Basic soba noodles are native to Japan, and made with buckwheat and wheat flour. You can buy them in dried form at most large markets or Asian specialty markets. The water... that the noodles are cooked in is often reserved to drink after a meal. Unlike pasta, soba is not boiled with salt and is washed vigorously after cooking to remove any extra starch.
These noodles can be eaten cold with vegetables as a salad, or in a warm broth. They can also take the place of pasta in any recipe.
Once the water is boiling, slowly drop the noodles into the pot. Stir gently to immerse all noodles in water.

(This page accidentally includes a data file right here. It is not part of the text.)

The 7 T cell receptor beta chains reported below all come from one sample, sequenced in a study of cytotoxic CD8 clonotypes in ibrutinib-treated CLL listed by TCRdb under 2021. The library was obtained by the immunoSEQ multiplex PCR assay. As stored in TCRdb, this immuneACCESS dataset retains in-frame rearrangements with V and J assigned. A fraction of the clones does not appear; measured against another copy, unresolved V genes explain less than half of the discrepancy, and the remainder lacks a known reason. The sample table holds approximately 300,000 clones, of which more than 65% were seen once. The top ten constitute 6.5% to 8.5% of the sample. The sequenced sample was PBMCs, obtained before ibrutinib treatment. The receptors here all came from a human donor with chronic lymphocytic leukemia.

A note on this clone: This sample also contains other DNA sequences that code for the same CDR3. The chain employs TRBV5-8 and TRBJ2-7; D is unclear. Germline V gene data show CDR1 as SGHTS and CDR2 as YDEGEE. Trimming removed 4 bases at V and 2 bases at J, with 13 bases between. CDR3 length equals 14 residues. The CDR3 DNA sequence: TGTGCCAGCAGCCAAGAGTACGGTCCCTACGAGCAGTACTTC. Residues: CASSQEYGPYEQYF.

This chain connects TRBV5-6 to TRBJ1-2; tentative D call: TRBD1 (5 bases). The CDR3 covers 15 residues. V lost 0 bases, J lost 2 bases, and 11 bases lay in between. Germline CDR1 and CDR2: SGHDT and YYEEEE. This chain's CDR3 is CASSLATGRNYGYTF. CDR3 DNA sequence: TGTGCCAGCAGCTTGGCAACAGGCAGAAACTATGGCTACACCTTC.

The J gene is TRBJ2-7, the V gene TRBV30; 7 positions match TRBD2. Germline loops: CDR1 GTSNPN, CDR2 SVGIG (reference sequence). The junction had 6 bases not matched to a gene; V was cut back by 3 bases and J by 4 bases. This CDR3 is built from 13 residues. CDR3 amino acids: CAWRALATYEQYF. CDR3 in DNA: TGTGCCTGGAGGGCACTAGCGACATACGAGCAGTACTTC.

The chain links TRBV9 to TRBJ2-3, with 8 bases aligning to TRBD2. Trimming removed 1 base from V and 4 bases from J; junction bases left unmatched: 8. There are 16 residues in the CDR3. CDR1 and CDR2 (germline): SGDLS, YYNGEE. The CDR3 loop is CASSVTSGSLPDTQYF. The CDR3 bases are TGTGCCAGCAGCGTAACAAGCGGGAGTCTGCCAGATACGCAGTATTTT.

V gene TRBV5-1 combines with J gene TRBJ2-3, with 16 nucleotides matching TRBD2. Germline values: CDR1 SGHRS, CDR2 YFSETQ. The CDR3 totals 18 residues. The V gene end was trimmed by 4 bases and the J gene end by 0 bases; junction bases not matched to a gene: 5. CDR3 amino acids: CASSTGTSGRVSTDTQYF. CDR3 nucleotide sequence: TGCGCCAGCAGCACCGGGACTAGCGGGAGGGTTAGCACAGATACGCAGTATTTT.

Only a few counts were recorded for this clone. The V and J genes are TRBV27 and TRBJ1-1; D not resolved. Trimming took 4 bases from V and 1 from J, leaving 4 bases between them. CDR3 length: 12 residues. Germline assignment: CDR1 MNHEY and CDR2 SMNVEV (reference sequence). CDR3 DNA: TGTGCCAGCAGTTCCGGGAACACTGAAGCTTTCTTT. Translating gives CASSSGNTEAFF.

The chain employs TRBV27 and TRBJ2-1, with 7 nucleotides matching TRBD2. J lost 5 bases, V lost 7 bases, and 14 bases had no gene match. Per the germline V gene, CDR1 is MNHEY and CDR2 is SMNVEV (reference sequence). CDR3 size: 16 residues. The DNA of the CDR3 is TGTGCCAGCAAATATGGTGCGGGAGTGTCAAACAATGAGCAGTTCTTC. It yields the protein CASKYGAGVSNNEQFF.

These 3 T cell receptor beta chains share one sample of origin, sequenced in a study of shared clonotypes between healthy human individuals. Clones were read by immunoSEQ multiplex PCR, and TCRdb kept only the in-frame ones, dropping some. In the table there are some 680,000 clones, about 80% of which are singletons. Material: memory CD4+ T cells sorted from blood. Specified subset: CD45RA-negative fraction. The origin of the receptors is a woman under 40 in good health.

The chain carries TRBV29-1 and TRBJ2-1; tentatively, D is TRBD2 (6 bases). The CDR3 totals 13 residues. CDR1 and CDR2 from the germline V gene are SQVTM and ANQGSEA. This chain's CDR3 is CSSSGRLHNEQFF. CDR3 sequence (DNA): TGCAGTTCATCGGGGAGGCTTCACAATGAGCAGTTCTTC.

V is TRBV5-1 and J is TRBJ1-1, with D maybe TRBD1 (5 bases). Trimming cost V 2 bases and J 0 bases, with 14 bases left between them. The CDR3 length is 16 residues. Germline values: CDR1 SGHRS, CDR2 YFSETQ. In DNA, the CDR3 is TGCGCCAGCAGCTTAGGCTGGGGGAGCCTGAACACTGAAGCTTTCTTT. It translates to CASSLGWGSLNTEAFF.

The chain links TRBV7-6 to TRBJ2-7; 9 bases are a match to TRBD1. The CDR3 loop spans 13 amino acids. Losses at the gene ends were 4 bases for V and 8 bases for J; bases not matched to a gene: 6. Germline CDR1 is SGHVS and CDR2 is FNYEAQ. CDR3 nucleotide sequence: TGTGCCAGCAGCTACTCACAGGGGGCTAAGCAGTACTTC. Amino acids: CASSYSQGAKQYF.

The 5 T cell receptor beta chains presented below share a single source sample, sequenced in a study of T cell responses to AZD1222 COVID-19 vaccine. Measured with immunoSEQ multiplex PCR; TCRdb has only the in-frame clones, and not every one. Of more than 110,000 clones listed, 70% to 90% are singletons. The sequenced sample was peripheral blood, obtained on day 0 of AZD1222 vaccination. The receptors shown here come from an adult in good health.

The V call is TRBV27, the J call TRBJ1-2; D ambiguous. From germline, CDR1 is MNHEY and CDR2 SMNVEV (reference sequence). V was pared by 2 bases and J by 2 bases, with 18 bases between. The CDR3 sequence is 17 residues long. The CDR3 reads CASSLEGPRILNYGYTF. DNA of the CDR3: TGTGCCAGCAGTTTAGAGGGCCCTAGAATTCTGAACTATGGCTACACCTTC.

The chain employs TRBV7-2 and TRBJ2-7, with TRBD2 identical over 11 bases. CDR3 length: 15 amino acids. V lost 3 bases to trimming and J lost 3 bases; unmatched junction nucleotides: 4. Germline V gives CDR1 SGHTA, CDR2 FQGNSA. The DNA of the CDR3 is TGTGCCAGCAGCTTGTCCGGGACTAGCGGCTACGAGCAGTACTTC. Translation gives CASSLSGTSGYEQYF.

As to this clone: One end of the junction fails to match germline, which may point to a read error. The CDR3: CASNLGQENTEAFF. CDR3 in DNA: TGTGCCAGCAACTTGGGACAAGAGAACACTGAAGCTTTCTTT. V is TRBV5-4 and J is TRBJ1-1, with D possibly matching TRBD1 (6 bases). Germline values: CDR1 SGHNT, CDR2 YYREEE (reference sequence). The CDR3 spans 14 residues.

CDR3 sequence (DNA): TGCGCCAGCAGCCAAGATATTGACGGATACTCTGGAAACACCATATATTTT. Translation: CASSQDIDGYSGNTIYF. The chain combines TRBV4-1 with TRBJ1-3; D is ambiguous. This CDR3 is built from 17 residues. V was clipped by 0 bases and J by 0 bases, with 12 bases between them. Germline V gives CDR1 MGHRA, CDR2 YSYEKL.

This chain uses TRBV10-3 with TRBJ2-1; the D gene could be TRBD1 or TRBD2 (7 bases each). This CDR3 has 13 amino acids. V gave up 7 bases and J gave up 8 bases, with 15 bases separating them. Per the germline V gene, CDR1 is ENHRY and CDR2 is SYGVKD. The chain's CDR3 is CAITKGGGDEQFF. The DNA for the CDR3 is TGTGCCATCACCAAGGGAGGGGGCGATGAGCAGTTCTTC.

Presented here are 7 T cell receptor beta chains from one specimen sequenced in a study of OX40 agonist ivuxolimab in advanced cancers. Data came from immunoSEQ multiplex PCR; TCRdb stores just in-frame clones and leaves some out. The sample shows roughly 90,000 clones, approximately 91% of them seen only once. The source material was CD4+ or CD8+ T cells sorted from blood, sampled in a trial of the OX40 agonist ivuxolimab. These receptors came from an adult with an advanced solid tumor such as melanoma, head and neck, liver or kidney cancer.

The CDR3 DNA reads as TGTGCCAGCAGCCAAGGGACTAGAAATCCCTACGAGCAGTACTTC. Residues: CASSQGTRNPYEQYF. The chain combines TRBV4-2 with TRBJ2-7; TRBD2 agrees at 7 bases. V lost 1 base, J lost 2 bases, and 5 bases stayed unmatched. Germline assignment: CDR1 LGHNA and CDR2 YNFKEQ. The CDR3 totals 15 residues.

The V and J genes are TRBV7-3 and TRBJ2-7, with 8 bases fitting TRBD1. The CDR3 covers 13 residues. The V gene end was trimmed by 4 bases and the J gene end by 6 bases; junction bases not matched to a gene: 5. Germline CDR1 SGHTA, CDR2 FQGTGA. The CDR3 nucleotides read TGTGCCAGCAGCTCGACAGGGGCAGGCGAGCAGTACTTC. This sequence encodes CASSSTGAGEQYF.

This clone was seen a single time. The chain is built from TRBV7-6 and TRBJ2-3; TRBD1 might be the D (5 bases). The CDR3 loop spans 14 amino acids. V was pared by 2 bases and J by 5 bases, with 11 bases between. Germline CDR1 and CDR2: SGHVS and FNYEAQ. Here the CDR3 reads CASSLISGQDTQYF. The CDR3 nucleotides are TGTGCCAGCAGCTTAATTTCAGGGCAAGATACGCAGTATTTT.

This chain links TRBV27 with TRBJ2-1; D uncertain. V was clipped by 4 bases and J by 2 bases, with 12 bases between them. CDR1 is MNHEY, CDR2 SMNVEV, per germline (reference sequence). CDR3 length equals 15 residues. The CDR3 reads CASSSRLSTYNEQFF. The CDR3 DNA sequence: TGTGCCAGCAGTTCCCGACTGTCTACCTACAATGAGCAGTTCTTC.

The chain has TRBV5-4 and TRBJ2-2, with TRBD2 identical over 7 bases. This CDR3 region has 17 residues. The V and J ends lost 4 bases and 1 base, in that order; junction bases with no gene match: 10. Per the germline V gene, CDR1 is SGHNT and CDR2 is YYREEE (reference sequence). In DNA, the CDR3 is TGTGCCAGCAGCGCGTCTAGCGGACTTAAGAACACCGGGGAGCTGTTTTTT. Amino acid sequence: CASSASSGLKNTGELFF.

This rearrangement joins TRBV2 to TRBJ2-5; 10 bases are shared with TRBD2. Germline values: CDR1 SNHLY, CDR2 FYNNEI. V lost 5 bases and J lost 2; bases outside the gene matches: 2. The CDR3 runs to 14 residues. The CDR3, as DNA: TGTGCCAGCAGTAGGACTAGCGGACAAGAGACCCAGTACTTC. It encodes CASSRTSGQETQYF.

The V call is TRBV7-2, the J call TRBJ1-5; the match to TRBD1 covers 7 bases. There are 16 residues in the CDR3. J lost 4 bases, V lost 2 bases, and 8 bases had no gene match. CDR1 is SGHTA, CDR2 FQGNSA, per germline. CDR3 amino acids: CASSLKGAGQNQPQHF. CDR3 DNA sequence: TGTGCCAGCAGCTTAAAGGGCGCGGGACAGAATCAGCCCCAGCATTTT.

Bring the water back up to a gentle boil, and then reduce to a simmer. Cook according to package directions, usually about 7 to 8 minutes. If the water starts to foam and boil over, add a ½ cup of cold water to bring the temperature back down. Taste a noodle for doneness.
Pour noodles into a colander, and reserve cooking water if desired. Return the noodles to the pot and fill with cold water. Wash the noodles a few times until the water runs clear. Serve them cold, added to a broth, or sautéed.
Soba is a great stand-by to keep in your pantry. It cooks quickly and can be used in the same way you would pasta.
Soba noodles should be 100% buckwheat to be gluten-free